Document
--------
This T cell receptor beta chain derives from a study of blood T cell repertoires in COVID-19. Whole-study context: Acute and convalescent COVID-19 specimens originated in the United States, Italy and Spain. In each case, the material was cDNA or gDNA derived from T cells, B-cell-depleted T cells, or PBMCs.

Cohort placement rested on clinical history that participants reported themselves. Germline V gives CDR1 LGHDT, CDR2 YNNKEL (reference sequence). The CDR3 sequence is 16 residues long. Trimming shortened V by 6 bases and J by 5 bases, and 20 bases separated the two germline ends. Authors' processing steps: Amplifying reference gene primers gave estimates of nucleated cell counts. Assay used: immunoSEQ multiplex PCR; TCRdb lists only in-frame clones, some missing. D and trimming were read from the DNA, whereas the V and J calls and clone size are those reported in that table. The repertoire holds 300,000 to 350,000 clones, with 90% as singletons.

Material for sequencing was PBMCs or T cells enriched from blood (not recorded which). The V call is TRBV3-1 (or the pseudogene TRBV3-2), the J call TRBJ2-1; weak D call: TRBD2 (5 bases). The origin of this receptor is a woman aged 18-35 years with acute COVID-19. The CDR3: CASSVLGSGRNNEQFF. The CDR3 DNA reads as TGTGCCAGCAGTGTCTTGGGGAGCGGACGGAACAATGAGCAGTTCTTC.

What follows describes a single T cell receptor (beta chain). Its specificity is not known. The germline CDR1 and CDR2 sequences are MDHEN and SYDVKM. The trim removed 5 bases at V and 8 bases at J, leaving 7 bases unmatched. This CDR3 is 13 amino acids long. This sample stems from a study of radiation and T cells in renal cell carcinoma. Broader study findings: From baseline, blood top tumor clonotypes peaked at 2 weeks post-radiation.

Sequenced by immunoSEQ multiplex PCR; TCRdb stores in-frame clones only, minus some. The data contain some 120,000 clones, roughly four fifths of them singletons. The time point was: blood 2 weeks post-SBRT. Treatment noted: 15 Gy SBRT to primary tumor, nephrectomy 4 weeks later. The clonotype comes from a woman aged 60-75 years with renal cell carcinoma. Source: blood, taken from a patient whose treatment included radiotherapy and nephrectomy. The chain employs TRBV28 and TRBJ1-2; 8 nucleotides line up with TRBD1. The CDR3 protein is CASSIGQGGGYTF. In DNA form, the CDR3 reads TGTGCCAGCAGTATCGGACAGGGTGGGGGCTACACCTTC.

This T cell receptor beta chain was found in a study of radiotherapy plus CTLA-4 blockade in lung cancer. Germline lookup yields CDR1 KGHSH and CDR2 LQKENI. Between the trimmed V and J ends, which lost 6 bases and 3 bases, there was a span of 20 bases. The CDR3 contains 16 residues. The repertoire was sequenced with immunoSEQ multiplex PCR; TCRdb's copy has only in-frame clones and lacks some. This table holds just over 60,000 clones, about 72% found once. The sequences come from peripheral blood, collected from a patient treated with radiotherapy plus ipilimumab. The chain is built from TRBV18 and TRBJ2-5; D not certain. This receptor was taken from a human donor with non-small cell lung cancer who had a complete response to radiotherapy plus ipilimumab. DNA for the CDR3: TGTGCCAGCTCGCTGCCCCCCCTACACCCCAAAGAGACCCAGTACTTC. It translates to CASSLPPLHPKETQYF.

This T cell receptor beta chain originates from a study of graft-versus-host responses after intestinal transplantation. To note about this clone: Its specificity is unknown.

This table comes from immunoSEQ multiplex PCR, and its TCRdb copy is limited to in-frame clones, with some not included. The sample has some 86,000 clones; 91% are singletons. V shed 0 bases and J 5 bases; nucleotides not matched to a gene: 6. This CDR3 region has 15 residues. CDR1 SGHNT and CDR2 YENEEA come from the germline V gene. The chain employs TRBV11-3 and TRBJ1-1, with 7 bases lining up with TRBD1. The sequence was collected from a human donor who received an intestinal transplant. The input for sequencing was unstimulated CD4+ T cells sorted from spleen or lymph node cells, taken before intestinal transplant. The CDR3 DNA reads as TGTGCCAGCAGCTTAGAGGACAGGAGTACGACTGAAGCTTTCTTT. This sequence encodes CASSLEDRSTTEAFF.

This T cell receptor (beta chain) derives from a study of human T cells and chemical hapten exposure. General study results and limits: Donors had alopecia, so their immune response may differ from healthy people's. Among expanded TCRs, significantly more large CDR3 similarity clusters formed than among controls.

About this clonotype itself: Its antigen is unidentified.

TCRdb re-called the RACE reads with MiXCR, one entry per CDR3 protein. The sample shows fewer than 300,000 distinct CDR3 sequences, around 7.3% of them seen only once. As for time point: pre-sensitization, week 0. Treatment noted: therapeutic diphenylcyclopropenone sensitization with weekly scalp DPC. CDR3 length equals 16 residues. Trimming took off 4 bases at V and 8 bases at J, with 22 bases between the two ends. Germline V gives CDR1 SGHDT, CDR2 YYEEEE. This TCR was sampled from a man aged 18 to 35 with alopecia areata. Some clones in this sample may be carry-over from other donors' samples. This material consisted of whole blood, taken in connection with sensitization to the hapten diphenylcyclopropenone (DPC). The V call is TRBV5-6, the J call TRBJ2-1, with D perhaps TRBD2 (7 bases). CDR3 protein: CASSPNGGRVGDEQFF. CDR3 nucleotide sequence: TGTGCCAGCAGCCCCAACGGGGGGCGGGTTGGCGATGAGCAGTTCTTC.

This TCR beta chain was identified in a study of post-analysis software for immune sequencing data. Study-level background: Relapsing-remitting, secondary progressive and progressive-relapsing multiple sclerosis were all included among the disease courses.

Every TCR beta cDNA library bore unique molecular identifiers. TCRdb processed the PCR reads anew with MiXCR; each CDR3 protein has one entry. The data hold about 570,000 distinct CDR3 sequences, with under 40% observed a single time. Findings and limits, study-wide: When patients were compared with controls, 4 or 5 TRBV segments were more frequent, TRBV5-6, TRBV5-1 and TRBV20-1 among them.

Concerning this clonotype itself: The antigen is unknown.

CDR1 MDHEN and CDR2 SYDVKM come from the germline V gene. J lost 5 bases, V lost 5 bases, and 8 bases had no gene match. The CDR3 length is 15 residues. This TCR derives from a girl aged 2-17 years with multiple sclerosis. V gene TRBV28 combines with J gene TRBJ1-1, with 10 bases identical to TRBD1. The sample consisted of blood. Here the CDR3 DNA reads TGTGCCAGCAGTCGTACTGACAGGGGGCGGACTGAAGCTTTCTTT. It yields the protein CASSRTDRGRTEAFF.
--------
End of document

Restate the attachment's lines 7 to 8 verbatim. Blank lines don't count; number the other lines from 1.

This T cell receptor beta chain originates from a study of graft-versus-host responses after intestinal transplantation. To note about this clone: Its specificity is unknown.

This table comes from immunoSEQ multiplex PCR, and its TCRdb copy is limited to in-frame clones, with some not included. The sample has some 86,000 clones; 91% are singletons. V shed 0 bases and J 5 bases; nucleotides not matched to a gene: 6. This CDR3 region has 15 residues. CDR1 SGHNT and CDR2 YENEEA come from the germline V gene. The chain employs TRBV11-3 and TRBJ1-1, with 7 bases lining up with TRBD1. The sequence was collected from a human donor who received an intestinal transplant. The input for sequencing was unstimulated CD4+ T cells sorted from spleen or lymph node cells, taken before intestinal transplant. The CDR3 DNA reads as TGTGCCAGCAGCTTAGAGGACAGGAGTACGACTGAAGCTTTCTTT. This sequence encodes CASSLEDRSTTEAFF.